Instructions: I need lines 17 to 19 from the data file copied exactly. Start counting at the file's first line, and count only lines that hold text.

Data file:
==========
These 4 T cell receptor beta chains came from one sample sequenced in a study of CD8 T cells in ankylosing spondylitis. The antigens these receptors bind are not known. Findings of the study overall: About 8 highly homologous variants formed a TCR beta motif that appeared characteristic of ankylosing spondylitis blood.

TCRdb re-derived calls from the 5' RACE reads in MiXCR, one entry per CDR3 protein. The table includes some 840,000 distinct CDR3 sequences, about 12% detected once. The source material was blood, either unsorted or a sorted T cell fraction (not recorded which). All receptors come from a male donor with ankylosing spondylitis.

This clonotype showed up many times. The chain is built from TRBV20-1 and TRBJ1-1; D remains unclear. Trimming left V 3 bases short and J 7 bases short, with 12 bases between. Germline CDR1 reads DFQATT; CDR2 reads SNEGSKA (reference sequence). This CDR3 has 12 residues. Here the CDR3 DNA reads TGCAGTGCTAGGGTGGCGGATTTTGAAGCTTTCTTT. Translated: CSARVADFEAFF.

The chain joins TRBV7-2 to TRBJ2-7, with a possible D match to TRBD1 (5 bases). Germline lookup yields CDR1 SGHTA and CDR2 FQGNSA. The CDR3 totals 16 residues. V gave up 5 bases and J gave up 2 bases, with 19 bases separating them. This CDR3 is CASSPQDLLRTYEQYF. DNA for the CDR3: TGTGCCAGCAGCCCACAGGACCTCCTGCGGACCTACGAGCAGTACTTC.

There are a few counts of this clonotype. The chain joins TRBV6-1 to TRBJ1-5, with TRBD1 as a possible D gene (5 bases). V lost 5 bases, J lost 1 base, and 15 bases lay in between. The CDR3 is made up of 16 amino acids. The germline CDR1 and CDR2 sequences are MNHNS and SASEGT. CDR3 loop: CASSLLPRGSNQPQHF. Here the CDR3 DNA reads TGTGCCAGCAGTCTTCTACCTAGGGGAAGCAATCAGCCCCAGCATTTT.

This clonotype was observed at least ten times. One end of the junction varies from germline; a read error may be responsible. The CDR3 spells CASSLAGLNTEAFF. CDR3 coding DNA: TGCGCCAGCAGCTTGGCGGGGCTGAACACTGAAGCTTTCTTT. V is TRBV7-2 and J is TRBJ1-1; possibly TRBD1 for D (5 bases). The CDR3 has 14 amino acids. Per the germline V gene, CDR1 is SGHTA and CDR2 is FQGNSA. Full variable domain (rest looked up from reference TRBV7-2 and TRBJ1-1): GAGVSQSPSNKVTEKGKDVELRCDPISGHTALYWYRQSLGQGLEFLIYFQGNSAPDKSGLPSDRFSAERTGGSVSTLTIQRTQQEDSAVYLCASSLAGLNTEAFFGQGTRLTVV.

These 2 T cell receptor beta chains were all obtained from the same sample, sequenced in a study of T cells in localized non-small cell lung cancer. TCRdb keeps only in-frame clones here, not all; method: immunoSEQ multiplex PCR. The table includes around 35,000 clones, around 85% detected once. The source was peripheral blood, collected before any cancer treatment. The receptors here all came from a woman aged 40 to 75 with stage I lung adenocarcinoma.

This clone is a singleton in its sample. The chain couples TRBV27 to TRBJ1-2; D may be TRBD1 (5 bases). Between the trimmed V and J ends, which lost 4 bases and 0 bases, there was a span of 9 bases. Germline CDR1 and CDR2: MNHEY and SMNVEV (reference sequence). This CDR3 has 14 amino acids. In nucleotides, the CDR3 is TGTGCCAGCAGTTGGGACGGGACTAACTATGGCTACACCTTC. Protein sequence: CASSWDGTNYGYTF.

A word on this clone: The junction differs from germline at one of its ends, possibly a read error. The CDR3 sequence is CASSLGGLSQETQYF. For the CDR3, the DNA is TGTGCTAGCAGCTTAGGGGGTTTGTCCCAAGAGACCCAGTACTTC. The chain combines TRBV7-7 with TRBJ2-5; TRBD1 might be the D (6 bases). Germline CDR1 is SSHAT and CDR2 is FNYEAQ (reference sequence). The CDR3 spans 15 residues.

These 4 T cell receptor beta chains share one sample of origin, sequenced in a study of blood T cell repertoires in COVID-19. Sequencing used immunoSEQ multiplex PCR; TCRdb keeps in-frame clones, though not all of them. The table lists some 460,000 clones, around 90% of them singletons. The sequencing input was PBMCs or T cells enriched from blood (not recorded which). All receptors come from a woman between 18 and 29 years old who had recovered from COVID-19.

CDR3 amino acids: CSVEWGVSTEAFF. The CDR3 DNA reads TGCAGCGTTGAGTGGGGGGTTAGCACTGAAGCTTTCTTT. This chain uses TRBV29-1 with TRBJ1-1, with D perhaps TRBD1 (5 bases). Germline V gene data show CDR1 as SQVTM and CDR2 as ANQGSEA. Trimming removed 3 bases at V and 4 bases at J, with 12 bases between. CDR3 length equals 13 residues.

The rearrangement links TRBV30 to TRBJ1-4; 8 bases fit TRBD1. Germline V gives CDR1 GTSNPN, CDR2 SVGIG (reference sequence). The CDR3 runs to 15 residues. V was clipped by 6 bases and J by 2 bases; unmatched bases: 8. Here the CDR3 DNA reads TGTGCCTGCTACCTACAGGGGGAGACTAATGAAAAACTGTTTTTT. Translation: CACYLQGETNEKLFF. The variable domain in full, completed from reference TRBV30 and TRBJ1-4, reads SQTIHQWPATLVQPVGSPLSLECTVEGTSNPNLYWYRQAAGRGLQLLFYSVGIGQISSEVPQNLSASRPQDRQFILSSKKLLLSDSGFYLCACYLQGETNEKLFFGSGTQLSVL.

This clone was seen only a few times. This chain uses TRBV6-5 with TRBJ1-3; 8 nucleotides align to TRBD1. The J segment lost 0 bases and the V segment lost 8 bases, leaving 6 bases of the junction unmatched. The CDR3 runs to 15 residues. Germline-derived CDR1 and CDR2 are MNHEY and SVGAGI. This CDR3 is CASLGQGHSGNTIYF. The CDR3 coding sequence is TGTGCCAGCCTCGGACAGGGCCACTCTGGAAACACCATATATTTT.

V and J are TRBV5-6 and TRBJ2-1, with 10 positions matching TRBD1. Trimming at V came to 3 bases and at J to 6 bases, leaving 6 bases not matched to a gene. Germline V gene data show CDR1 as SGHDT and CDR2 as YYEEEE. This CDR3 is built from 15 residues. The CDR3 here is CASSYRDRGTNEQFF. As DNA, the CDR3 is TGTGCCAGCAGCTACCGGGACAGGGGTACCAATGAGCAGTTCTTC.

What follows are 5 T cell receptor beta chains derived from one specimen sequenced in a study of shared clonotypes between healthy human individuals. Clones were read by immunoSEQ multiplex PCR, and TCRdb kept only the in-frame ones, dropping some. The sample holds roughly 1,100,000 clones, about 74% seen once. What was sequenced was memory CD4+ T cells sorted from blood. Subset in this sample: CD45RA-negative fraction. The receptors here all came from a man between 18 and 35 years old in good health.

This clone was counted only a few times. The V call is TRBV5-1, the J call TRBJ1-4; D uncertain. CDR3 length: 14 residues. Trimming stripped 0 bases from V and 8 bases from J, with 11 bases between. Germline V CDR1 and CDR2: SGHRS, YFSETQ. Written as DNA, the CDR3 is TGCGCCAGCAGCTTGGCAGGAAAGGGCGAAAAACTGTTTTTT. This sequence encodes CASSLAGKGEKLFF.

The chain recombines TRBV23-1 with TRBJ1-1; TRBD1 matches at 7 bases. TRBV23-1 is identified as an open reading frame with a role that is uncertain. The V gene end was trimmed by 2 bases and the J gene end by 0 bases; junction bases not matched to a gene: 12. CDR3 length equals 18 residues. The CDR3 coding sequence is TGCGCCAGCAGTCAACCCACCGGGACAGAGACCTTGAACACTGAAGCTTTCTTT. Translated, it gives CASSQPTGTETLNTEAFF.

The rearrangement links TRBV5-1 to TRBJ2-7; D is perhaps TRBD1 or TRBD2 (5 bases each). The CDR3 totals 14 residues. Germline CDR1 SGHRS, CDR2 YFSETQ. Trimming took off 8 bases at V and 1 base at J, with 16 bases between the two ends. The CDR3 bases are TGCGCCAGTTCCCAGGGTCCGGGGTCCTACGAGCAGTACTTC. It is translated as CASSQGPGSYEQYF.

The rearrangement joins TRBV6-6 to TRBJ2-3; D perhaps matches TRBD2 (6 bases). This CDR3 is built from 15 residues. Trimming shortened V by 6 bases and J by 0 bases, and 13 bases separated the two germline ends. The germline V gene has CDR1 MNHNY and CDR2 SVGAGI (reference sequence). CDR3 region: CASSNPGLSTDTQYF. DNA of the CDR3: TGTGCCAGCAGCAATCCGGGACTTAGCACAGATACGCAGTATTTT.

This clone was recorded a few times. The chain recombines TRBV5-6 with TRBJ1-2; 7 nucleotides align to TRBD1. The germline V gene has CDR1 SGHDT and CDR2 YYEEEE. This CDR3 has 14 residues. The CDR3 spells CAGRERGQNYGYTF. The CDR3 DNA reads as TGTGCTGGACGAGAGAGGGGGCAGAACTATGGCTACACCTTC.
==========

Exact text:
The chain recombines TRBV23-1 with TRBJ1-1; TRBD1 matches at 7 bases. TRBV23-1 is identified as an open reading frame with a role that is uncertain. The V gene end was trimmed by 2 bases and the J gene end by 0 bases; junction bases not matched to a gene: 12. CDR3 length equals 18 residues. The CDR3 coding sequence is TGCGCCAGCAGTCAACCCACCGGGACAGAGACCTTGAACACTGAAGCTTTCTTT. Translated, it gives CASSQPTGTETLNTEAFF.

The rearrangement links TRBV5-1 to TRBJ2-7; D is perhaps TRBD1 or TRBD2 (5 bases each). The CDR3 totals 14 residues. Germline CDR1 SGHRS, CDR2 YFSETQ. Trimming took off 8 bases at V and 1 base at J, with 16 bases between the two ends. The CDR3 bases are TGCGCCAGTTCCCAGGGTCCGGGGTCCTACGAGCAGTACTTC. It is translated as CASSQGPGSYEQYF.

The rearrangement joins TRBV6-6 to TRBJ2-3; D perhaps matches TRBD2 (6 bases). This CDR3 is built from 15 residues. Trimming shortened V by 6 bases and J by 0 bases, and 13 bases separated the two germline ends. The germline V gene has CDR1 MNHNY and CDR2 SVGAGI (reference sequence). CDR3 region: CASSNPGLSTDTQYF. DNA of the CDR3: TGTGCCAGCAGCAATCCGGGACTTAGCACAGATACGCAGTATTTT.